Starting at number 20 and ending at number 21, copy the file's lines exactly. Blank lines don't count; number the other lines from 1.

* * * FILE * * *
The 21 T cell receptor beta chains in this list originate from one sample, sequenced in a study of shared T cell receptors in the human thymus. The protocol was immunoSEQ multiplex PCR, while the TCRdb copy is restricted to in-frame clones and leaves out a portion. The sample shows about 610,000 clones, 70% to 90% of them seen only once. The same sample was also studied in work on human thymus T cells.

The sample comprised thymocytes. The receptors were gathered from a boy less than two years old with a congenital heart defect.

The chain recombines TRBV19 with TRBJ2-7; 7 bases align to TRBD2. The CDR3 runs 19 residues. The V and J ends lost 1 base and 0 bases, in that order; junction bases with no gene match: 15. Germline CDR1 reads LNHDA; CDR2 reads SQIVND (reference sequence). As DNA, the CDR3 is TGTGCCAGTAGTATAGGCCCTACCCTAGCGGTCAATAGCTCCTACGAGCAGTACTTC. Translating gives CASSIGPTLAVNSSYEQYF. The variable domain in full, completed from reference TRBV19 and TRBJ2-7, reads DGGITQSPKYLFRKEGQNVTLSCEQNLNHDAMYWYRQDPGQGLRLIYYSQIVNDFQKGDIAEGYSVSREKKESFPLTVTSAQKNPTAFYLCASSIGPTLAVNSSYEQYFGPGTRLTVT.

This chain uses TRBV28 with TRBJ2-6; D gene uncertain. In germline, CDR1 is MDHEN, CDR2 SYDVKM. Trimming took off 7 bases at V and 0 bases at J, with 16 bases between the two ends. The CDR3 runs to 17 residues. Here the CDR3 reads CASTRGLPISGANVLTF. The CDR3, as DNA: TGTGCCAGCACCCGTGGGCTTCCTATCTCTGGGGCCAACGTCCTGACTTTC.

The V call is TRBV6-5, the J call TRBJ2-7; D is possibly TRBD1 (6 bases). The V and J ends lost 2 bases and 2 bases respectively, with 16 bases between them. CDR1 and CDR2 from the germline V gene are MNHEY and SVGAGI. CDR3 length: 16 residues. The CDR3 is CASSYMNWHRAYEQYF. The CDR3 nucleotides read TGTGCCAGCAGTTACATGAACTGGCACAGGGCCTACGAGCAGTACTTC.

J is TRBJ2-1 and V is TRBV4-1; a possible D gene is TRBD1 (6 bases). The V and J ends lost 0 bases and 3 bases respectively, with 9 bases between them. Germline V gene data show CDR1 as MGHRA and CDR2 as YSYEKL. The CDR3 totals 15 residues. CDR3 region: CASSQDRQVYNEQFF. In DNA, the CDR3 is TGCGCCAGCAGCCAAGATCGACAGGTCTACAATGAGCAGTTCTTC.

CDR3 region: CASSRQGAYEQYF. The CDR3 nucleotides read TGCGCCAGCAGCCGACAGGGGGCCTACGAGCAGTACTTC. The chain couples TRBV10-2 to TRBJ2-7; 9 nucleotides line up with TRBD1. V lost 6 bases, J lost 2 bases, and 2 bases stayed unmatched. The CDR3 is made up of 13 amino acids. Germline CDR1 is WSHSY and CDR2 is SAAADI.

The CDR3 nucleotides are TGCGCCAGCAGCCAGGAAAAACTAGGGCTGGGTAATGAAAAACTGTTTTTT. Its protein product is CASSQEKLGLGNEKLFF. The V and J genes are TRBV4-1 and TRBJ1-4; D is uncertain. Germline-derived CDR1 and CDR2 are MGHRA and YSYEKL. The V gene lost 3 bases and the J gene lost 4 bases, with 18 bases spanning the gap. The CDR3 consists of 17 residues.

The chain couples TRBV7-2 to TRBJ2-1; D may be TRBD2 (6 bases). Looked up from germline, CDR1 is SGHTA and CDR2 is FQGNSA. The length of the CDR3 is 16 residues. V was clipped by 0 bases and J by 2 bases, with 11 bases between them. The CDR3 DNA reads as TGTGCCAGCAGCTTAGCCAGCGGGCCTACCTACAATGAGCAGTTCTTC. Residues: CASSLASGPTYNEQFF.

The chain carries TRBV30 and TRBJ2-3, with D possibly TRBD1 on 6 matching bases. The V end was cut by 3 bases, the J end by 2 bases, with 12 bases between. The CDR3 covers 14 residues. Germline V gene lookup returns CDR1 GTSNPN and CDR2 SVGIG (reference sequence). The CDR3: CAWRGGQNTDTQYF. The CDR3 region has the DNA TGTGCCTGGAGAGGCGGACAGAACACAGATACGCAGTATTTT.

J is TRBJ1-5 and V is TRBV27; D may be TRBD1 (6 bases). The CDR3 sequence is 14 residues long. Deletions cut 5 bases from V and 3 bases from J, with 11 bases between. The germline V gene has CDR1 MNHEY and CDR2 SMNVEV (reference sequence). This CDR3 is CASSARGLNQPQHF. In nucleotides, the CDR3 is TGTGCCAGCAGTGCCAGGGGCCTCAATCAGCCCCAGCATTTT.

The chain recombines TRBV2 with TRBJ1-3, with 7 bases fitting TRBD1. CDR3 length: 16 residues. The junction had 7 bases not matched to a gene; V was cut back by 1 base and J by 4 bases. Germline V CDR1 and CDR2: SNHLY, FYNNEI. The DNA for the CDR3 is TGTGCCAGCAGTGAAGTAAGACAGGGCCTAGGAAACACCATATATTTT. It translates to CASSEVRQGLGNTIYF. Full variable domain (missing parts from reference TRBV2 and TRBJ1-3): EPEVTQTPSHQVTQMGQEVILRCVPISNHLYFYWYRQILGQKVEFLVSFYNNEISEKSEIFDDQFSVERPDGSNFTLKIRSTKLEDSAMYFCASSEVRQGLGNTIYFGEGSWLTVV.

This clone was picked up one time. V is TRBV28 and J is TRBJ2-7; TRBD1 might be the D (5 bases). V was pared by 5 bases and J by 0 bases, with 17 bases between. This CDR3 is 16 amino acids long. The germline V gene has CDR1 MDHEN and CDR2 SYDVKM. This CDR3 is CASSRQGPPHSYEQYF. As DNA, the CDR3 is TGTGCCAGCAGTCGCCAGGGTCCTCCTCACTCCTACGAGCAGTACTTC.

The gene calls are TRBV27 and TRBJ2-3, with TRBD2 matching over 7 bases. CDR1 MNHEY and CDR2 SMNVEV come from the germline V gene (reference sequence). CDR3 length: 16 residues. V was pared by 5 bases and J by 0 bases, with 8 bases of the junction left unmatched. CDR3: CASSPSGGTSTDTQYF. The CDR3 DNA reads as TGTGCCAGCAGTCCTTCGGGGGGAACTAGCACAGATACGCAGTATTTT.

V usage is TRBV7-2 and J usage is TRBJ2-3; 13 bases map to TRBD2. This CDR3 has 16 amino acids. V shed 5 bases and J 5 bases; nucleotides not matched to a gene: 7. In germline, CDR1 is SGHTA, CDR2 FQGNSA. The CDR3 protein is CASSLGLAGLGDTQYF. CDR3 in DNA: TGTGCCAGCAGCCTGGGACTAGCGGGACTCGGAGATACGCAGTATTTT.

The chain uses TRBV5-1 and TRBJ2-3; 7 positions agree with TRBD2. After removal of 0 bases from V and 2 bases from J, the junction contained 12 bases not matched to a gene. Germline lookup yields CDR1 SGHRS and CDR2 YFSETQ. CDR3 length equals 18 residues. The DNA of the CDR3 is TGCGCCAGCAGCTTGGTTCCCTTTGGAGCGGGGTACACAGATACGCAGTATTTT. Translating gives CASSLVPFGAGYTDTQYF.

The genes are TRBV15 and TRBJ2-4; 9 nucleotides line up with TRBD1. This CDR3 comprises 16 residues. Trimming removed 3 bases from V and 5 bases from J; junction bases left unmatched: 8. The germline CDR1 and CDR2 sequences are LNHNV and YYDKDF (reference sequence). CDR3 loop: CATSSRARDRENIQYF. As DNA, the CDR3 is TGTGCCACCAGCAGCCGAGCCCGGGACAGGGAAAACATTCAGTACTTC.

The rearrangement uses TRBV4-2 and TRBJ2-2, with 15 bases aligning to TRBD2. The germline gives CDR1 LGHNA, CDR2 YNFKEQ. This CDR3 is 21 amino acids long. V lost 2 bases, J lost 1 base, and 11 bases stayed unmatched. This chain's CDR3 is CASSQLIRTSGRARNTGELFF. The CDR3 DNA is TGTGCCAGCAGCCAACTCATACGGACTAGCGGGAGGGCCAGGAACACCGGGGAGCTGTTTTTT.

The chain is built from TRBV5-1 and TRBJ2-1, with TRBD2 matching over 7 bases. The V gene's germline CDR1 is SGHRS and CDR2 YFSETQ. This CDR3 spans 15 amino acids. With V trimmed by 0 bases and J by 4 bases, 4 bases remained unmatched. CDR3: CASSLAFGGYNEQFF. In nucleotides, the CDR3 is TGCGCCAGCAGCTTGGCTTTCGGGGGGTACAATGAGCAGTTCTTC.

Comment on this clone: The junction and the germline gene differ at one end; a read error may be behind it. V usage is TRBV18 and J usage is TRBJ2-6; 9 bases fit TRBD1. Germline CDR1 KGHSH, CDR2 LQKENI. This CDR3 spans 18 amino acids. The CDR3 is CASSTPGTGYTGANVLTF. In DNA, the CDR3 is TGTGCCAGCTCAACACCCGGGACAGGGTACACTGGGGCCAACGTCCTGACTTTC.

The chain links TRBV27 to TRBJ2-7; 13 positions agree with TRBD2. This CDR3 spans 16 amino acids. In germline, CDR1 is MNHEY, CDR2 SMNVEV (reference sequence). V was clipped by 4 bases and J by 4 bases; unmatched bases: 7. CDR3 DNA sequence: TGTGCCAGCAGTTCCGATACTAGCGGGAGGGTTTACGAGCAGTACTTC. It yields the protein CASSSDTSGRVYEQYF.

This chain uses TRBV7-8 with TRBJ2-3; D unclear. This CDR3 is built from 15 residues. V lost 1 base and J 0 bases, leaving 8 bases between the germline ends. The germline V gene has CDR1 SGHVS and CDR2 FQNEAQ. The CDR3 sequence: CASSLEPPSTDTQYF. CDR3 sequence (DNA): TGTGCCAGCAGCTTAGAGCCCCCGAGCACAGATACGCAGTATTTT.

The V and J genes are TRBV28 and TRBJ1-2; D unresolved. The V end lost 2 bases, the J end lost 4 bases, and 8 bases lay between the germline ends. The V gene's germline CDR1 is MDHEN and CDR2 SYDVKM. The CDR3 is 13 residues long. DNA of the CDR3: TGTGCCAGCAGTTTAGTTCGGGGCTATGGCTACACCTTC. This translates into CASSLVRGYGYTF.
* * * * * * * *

Comment on this clone: The junction and the germline gene differ at one end; a read error may be behind it. V usage is TRBV18 and J usage is TRBJ2-6; 9 bases fit TRBD1. Germline CDR1 KGHSH, CDR2 LQKENI. This CDR3 spans 18 amino acids. The CDR3 is CASSTPGTGYTGANVLTF. In DNA, the CDR3 is TGTGCCAGCTCAACACCCGGGACAGGGTACACTGGGGCCAACGTCCTGACTTTC.

The chain links TRBV27 to TRBJ2-7; 13 positions agree with TRBD2. This CDR3 spans 16 amino acids. In germline, CDR1 is MNHEY, CDR2 SMNVEV (reference sequence). V was clipped by 4 bases and J by 4 bases; unmatched bases: 7. CDR3 DNA sequence: TGTGCCAGCAGTTCCGATACTAGCGGGAGGGTTTACGAGCAGTACTTC. It yields the protein CASSSDTSGRVYEQYF.